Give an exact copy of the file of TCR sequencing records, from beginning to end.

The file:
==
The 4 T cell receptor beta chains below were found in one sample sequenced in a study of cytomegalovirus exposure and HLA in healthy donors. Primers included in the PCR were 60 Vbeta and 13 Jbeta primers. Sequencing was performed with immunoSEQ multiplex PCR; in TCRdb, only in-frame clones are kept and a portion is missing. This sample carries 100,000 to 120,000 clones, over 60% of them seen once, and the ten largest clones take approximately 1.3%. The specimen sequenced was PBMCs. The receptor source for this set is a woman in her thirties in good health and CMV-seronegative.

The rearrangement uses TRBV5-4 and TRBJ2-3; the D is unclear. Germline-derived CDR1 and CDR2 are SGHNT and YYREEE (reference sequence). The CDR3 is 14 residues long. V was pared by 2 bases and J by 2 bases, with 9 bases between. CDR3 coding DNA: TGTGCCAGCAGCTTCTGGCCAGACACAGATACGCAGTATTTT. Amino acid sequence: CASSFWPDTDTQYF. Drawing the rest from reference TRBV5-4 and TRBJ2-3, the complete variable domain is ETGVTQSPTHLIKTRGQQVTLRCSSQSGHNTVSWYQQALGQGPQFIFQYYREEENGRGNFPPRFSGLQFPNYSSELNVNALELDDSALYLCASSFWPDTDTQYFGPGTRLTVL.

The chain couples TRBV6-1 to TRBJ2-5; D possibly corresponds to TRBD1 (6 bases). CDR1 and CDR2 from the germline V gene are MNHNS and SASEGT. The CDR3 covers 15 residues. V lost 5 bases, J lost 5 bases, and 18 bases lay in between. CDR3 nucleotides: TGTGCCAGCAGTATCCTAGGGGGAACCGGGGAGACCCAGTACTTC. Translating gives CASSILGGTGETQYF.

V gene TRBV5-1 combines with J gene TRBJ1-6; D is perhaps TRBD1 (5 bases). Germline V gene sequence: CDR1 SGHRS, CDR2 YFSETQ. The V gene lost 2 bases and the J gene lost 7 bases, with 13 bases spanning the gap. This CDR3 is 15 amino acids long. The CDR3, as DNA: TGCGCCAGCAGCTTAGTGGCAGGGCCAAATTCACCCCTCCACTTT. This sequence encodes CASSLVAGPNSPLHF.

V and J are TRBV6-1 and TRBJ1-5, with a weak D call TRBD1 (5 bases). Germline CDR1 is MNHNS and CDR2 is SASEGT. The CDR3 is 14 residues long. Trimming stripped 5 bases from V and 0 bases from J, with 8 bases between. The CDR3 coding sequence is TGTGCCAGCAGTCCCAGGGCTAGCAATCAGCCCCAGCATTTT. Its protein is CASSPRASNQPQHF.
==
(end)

The 4 T cell receptor beta chains below were found in one sample sequenced in a study of cytomegalovirus exposure and HLA in healthy donors. Primers included in the PCR were 60 Vbeta and 13 Jbeta primers. Sequencing was performed with immunoSEQ multiplex PCR; in TCRdb, only in-frame clones are kept and a portion is missing. This sample carries 100,000 to 120,000 clones, over 60% of them seen once, and the ten largest clones take approximately 1.3%. The specimen sequenced was PBMCs. The receptor source for this set is a woman in her thirties in good health and CMV-seronegative.

The rearrangement uses TRBV5-4 and TRBJ2-3; the D is unclear. Germline-derived CDR1 and CDR2 are SGHNT and YYREEE (reference sequence). The CDR3 is 14 residues long. V was pared by 2 bases and J by 2 bases, with 9 bases between. CDR3 coding DNA: TGTGCCAGCAGCTTCTGGCCAGACACAGATACGCAGTATTTT. Amino acid sequence: CASSFWPDTDTQYF. Drawing the rest from reference TRBV5-4 and TRBJ2-3, the complete variable domain is ETGVTQSPTHLIKTRGQQVTLRCSSQSGHNTVSWYQQALGQGPQFIFQYYREEENGRGNFPPRFSGLQFPNYSSELNVNALELDDSALYLCASSFWPDTDTQYFGPGTRLTVL.

The chain couples TRBV6-1 to TRBJ2-5; D possibly corresponds to TRBD1 (6 bases). CDR1 and CDR2 from the germline V gene are MNHNS and SASEGT. The CDR3 covers 15 residues. V lost 5 bases, J lost 5 bases, and 18 bases lay in between. CDR3 nucleotides: TGTGCCAGCAGTATCCTAGGGGGAACCGGGGAGACCCAGTACTTC. Translating gives CASSILGGTGETQYF.

V gene TRBV5-1 combines with J gene TRBJ1-6; D is perhaps TRBD1 (5 bases). Germline V gene sequence: CDR1 SGHRS, CDR2 YFSETQ. The V gene lost 2 bases and the J gene lost 7 bases, with 13 bases spanning the gap. This CDR3 is 15 amino acids long. The CDR3, as DNA: TGCGCCAGCAGCTTAGTGGCAGGGCCAAATTCACCCCTCCACTTT. This sequence encodes CASSLVAGPNSPLHF.

V and J are TRBV6-1 and TRBJ1-5, with a weak D call TRBD1 (5 bases). Germline CDR1 is MNHNS and CDR2 is SASEGT. The CDR3 is 14 residues long. Trimming stripped 5 bases from V and 0 bases from J, with 8 bases between. The CDR3 coding sequence is TGTGCCAGCAGTCCCAGGGCTAGCAATCAGCCCCAGCATTTT. Its protein is CASSPRASNQPQHF.